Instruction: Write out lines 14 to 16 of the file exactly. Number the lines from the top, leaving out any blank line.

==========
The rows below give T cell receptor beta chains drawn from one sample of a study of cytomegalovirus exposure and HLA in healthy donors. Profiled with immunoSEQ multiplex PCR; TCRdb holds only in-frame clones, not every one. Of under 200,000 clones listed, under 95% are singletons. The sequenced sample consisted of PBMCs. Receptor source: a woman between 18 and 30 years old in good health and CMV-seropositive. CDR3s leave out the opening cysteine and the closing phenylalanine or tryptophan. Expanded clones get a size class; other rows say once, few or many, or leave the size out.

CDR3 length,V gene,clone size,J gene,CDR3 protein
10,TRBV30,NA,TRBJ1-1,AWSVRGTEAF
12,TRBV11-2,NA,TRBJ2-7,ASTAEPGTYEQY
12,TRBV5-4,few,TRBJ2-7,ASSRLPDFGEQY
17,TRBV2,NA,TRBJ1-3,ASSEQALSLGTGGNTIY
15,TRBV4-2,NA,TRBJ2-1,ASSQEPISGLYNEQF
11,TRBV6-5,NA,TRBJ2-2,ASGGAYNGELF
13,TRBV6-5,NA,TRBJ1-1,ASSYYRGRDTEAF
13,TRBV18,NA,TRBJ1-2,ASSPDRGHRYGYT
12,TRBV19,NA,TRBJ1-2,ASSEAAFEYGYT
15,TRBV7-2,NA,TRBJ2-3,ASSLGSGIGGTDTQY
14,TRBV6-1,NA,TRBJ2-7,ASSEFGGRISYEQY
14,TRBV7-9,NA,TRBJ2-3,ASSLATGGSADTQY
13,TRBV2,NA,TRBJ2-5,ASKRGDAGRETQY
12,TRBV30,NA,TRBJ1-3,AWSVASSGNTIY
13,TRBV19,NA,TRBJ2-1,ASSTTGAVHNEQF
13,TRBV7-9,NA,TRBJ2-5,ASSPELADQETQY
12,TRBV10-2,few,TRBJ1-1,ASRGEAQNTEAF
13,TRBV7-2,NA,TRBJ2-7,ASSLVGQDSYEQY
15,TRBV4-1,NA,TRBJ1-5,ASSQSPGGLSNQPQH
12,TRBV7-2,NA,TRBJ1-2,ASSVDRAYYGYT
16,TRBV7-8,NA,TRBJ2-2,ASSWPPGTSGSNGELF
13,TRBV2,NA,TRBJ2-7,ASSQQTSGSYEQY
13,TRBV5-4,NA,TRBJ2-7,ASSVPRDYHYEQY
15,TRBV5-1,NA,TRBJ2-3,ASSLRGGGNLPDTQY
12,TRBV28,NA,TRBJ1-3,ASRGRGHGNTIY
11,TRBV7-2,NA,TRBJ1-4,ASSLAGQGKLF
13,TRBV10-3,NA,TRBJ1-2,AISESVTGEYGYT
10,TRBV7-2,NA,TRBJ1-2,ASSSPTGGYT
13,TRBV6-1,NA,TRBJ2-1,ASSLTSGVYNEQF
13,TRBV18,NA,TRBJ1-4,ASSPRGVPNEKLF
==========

14,TRBV7-9,NA,TRBJ2-3,ASSLATGGSADTQY
13,TRBV2,NA,TRBJ2-5,ASKRGDAGRETQY
12,TRBV30,NA,TRBJ1-3,AWSVASSGNTIY